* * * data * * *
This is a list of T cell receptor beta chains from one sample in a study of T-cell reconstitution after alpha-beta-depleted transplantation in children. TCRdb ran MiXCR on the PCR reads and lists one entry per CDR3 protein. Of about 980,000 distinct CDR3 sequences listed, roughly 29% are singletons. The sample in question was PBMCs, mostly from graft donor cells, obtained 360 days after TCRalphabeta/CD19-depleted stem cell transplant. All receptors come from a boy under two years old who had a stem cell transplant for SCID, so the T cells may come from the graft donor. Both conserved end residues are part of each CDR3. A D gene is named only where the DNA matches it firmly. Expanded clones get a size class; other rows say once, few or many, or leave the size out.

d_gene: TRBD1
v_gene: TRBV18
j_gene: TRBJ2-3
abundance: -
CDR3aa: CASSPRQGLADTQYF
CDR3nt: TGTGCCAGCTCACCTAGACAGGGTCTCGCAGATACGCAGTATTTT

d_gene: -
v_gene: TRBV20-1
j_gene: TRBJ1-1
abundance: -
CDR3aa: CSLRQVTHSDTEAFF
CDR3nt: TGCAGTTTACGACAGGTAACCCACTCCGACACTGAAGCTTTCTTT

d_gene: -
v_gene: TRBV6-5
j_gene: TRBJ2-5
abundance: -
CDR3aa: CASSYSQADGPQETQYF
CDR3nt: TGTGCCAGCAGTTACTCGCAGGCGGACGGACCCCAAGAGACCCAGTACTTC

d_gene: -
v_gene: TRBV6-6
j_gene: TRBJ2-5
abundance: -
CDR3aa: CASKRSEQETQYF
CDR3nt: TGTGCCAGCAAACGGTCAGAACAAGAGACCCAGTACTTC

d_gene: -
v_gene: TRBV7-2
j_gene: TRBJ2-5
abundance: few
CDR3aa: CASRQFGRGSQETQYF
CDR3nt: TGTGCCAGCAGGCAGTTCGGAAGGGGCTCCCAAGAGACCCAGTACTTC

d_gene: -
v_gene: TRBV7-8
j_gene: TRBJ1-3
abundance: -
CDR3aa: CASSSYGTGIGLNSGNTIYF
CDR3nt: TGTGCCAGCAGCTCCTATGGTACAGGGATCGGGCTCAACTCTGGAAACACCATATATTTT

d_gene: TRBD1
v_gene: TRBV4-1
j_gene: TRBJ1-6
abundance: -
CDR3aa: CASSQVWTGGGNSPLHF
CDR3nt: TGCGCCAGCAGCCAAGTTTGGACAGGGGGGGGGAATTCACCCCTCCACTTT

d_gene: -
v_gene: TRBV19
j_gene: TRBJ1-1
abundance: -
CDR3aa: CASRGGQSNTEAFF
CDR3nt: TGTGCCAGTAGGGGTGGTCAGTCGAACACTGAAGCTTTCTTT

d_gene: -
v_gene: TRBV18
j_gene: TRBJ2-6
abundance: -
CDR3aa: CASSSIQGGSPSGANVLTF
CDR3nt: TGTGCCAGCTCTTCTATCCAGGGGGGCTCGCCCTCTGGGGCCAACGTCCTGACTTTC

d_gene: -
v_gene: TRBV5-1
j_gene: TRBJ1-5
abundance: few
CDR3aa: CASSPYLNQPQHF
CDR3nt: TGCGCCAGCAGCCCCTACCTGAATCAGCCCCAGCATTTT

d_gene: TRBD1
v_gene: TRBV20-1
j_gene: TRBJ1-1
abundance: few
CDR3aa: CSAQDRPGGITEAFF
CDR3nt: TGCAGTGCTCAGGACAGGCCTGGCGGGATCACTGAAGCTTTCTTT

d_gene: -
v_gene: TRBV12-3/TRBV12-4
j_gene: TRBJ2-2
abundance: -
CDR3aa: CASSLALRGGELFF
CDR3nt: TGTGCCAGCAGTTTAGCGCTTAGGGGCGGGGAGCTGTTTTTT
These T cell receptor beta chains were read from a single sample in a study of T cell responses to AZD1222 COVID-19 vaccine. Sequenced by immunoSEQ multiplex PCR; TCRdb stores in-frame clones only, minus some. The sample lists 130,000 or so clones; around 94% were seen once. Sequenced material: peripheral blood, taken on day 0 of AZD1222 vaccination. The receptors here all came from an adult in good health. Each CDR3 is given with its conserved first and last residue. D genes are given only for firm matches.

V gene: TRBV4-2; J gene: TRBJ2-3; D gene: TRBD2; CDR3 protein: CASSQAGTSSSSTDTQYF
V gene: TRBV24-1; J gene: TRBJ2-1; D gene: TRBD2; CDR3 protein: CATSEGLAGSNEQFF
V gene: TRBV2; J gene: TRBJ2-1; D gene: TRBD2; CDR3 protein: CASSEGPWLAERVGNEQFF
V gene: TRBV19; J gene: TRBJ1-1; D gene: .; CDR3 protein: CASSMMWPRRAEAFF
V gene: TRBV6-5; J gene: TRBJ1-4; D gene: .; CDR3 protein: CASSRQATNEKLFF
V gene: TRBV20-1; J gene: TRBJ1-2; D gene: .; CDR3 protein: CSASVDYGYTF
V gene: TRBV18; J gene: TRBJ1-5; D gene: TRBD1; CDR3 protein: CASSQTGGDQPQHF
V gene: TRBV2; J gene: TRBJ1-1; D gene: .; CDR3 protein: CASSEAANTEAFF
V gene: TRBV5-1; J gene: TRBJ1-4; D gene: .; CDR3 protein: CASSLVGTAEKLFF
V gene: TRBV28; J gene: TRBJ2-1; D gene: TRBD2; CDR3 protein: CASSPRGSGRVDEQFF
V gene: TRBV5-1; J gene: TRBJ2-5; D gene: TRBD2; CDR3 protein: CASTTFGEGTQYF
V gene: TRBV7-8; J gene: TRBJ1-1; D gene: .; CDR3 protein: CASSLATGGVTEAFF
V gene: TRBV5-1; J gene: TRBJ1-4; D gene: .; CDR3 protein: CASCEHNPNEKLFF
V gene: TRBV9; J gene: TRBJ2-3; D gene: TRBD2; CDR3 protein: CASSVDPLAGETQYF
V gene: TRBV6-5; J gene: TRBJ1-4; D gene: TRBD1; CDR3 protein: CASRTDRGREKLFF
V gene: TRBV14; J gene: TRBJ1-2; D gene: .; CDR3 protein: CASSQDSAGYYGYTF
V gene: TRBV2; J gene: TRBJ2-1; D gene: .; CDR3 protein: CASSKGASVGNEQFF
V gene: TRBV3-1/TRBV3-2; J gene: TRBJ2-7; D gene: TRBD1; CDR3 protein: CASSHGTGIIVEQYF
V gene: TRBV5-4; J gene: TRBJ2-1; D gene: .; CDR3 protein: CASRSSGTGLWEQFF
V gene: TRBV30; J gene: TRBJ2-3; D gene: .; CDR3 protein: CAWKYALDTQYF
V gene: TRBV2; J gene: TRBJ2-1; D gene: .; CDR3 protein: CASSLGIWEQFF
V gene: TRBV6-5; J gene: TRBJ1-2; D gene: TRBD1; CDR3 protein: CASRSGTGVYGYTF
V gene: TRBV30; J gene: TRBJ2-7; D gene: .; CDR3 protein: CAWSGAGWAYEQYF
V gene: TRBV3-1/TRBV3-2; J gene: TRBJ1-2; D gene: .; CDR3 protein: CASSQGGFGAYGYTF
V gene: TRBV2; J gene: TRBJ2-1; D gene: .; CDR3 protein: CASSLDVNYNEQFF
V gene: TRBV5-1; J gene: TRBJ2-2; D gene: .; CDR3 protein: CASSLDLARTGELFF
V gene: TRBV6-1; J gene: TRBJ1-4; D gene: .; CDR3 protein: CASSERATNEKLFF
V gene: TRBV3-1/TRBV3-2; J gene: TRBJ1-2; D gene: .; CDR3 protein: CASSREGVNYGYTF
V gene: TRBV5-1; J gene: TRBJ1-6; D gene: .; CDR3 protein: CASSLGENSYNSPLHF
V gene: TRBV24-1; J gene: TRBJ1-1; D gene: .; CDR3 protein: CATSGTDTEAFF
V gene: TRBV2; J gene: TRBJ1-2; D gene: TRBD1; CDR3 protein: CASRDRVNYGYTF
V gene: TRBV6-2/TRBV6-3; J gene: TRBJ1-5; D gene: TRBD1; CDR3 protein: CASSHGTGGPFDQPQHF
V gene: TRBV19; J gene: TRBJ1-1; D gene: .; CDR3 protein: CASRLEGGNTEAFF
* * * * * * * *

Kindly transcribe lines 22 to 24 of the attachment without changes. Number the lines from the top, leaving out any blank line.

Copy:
j_gene: TRBJ2-5
abundance: -
CDR3aa: CASKRSEQETQYF